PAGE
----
en:Japan Airlines Flight 123 ja:日本航空123便墜落事故の想像図

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A study conducted at the Michigan Technological University claims that the seeds of a weed can be used to fuel airplanes in the future. Carmelina sativa is an oilseed crop that can be utilized to decrease the carbon emissions made by aircrafts, by as much as 84 percent.

What’s unique about carmelina is that it requires low amounts of fertilizers while giving a high amount of oil yield, and the availability of by-products such as biomass and meal. The study took into consideration the whole process, from planting of the carmelina up to the resulting emission from an airplane’s tailpipe.

Until today, I was not familiar with carmelina sativa, so I did some research. It turns out that it belongs to the mustard family. It is also known as “gold of pleasure,” and “false flax.” It is native to Europe, requires low maintenance, and can be grown in rotation with wheat. It also strengthens the soil in which it is planted.

Another good thing about carmelina is that it only takes around 85 to 100 days before one can harvest it. The plant is also frost tolerant so it can be planted early. Excess carmelina can be used for animal feedstock.

At present, North Dakota, South Dakota, Eastern Washington, and Montana are cultivating carmelina. But once the demand for it increases, then other dry areas across the country can be used to cultivate the crop.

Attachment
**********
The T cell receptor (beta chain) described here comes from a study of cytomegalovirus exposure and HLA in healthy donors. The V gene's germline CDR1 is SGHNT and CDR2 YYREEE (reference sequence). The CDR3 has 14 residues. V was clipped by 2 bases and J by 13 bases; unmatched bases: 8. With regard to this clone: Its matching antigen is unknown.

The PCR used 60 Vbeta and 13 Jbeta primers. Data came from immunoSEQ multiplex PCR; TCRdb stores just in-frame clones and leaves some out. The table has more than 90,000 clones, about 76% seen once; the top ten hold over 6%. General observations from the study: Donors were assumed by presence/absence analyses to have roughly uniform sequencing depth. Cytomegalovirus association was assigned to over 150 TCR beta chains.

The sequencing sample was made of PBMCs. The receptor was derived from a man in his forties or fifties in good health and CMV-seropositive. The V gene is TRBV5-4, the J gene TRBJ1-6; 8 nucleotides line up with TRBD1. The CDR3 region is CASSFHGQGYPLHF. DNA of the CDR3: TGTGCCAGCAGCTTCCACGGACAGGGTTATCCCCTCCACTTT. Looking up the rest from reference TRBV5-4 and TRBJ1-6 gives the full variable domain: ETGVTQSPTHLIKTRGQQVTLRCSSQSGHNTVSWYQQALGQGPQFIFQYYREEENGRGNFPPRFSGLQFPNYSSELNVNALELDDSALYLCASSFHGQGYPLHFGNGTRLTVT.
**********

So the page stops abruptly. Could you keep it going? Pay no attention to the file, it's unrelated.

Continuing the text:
Carmelina oil may be an ideal substitute for jet fuel. It meets, and at times even exceeds, petroleum jet-fuel specifications. Engines don’t need to be converted to use it. Ethanol is already off the list, because jets can’t use oxygenated fuels.

The Boeing Company tested carmelina oil in cooperation with Japan Airlines earlier this year. The test results were reportedly astounding. Billy Grover, Boeing’s managing director of environmental strategy, stated that it performed better than traditional jet fuel and that it supports the company’s goal of looking for sustainable and renewable fuel sources which can help the aviation industry reduce carbon dioxide emissions.

Although carmelina is seen as the best replacement for fossil jet fuel, there are some obstacles in the way. There are questions about availability of commercial-sized quantities of the crop, as well as its price. Most farmers are unaware of carmelina’s viability, and there are few refineries that process it. But if these factors are taken care of, this crop can bring in more jobs and opportunities, especially for those in the rural areas.